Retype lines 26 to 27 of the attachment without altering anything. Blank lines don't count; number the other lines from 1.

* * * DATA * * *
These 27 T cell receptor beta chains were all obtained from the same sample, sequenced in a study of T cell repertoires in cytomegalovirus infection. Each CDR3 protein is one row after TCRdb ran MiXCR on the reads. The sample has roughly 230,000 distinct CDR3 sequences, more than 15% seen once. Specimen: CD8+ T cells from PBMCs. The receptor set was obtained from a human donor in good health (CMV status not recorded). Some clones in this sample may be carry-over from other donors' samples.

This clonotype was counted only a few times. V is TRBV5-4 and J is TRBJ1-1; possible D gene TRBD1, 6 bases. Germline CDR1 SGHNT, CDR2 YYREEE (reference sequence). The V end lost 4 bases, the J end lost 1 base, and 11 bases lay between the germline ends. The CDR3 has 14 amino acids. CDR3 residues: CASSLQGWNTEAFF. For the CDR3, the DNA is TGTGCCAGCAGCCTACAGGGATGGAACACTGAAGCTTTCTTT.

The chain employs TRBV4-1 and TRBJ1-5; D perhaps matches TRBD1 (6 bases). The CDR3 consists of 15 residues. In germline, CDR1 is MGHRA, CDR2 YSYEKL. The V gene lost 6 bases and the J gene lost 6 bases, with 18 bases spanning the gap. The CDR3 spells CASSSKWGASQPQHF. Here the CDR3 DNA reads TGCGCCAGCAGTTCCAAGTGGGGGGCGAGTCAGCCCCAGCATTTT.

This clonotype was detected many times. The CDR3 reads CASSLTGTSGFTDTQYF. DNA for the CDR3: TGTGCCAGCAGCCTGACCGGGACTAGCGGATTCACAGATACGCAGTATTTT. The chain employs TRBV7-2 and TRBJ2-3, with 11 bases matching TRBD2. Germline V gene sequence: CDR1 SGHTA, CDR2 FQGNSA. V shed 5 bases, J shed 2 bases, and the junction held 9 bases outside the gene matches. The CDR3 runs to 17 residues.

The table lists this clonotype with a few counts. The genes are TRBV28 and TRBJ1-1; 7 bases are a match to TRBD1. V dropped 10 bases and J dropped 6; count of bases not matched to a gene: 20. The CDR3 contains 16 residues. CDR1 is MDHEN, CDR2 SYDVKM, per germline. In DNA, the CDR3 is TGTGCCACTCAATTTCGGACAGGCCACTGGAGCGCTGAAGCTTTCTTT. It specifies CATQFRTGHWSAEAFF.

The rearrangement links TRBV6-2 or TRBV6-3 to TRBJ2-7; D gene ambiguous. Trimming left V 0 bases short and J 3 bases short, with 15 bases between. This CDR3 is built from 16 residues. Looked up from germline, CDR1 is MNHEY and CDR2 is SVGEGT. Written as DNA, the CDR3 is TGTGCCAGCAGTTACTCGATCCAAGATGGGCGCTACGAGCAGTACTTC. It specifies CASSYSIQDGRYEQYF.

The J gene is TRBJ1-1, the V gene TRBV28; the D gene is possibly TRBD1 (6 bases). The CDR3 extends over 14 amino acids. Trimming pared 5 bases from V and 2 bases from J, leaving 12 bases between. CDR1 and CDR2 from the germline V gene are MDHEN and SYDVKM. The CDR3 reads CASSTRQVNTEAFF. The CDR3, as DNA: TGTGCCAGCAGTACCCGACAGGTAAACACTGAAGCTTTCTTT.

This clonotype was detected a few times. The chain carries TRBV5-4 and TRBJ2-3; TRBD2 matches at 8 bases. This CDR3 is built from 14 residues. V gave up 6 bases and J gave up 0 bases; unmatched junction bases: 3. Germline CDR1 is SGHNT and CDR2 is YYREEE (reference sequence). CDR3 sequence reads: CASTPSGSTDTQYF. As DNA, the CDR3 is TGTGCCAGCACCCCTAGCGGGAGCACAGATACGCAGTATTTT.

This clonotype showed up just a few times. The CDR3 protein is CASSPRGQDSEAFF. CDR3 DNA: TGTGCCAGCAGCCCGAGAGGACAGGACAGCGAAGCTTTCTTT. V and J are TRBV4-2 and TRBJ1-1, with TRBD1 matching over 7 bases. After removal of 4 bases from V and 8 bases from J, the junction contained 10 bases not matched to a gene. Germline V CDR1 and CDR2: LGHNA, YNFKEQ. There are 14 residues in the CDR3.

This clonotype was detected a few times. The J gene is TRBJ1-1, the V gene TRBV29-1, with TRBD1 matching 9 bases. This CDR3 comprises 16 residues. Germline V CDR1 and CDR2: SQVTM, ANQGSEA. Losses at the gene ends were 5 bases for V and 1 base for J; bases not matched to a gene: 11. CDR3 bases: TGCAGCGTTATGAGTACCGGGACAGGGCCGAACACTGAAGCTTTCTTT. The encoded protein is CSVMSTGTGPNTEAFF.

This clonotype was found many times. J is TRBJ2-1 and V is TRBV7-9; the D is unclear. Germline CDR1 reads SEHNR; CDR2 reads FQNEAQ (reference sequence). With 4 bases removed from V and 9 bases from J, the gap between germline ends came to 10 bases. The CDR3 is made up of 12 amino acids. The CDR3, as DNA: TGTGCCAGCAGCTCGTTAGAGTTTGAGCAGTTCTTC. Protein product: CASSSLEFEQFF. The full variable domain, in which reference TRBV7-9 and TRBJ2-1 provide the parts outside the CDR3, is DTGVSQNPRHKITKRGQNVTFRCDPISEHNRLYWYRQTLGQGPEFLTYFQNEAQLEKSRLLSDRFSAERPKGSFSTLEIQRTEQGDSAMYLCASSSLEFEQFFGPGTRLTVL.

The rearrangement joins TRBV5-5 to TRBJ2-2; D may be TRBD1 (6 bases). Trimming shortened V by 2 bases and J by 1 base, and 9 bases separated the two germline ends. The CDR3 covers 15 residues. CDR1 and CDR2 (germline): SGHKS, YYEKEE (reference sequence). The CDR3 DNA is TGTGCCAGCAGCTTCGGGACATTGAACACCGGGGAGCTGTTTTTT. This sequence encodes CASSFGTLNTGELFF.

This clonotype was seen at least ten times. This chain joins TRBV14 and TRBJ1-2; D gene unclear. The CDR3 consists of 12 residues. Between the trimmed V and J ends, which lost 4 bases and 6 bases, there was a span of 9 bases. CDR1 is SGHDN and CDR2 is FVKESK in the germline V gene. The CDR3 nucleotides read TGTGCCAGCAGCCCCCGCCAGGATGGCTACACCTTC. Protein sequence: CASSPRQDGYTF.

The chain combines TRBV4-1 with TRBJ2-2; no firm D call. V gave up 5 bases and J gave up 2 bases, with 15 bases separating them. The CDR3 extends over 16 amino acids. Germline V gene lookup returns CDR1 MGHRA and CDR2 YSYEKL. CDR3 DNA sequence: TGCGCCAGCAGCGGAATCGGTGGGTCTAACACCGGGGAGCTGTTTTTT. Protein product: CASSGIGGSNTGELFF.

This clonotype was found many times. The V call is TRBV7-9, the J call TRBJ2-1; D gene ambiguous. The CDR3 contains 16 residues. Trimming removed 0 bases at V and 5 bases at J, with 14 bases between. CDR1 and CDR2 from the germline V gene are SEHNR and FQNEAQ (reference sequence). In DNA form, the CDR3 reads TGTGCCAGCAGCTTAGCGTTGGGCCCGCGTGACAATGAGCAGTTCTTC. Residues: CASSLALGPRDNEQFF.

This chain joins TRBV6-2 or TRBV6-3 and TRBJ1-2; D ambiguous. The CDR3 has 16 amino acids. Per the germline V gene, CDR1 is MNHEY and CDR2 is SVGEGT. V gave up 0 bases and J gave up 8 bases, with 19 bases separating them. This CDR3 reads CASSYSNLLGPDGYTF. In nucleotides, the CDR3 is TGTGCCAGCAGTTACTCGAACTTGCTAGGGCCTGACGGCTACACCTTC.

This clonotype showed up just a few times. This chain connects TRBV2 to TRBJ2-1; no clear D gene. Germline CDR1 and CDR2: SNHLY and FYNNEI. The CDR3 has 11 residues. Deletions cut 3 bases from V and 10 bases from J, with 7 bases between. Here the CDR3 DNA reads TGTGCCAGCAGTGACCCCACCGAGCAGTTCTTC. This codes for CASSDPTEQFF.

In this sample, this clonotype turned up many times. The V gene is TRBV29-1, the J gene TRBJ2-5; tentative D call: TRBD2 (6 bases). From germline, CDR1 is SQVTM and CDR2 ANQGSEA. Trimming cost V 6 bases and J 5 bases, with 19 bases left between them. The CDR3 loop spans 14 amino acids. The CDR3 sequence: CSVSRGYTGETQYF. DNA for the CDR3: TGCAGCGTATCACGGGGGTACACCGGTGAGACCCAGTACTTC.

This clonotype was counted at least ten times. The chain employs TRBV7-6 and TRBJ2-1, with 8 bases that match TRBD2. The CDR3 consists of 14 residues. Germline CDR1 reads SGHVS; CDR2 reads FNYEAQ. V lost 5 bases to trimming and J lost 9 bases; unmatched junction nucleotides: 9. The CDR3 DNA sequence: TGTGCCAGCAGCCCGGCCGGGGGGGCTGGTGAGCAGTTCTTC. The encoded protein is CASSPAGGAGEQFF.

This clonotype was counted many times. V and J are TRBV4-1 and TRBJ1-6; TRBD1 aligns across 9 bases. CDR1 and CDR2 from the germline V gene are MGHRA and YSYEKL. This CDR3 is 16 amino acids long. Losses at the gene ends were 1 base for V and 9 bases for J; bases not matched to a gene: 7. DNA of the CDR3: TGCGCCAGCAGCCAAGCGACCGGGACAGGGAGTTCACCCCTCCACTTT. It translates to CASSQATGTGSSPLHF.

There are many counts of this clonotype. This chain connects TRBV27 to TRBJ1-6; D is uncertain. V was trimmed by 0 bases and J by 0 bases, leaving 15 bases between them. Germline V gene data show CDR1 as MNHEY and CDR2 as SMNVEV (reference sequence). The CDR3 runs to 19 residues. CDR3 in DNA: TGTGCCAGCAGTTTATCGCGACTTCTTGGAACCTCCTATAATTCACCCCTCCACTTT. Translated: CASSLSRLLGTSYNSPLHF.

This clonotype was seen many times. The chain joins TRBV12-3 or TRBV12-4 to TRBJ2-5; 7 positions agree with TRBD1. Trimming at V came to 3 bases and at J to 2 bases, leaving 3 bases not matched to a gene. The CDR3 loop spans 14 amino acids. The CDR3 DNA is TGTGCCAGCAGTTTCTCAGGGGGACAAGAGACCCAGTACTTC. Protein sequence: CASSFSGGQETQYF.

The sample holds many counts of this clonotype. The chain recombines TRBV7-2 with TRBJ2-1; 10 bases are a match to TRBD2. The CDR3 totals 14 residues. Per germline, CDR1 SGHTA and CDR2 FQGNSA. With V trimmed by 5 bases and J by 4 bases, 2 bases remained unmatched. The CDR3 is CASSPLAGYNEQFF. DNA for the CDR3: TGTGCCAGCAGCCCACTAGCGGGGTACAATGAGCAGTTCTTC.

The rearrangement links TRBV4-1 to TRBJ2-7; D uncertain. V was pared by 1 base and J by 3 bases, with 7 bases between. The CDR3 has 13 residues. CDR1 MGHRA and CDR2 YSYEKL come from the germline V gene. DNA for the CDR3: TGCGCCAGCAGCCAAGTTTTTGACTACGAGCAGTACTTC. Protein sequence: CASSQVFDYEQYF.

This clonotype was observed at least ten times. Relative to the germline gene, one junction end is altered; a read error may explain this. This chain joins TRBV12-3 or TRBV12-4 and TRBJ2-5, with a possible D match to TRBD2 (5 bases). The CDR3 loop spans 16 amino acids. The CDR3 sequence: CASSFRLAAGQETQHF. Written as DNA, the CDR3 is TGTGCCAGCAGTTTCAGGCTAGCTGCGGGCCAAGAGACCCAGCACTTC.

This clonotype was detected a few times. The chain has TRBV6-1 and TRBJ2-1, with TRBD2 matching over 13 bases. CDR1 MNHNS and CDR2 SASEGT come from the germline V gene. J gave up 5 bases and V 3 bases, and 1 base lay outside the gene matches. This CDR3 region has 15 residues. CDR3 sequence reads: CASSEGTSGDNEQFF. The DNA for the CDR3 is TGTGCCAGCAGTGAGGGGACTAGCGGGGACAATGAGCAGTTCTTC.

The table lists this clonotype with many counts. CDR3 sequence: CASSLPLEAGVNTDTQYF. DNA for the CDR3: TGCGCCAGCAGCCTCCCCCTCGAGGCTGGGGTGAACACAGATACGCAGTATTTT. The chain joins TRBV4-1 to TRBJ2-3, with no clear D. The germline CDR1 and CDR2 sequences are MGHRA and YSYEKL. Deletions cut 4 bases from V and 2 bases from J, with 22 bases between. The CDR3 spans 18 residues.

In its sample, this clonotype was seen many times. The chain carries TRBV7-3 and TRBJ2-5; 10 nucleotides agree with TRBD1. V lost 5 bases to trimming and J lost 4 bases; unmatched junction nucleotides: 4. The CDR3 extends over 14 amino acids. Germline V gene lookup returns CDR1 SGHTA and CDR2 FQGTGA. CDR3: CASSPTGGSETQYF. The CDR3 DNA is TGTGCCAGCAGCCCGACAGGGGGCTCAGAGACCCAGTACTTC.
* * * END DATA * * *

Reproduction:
This clonotype was detected a few times. The chain has TRBV6-1 and TRBJ2-1, with TRBD2 matching over 13 bases. CDR1 MNHNS and CDR2 SASEGT come from the germline V gene. J gave up 5 bases and V 3 bases, and 1 base lay outside the gene matches. This CDR3 region has 15 residues. CDR3 sequence reads: CASSEGTSGDNEQFF. The DNA for the CDR3 is TGTGCCAGCAGTGAGGGGACTAGCGGGGACAATGAGCAGTTCTTC.

The table lists this clonotype with many counts. CDR3 sequence: CASSLPLEAGVNTDTQYF. DNA for the CDR3: TGCGCCAGCAGCCTCCCCCTCGAGGCTGGGGTGAACACAGATACGCAGTATTTT. The chain joins TRBV4-1 to TRBJ2-3, with no clear D. The germline CDR1 and CDR2 sequences are MGHRA and YSYEKL. Deletions cut 4 bases from V and 2 bases from J, with 22 bases between. The CDR3 spans 18 residues.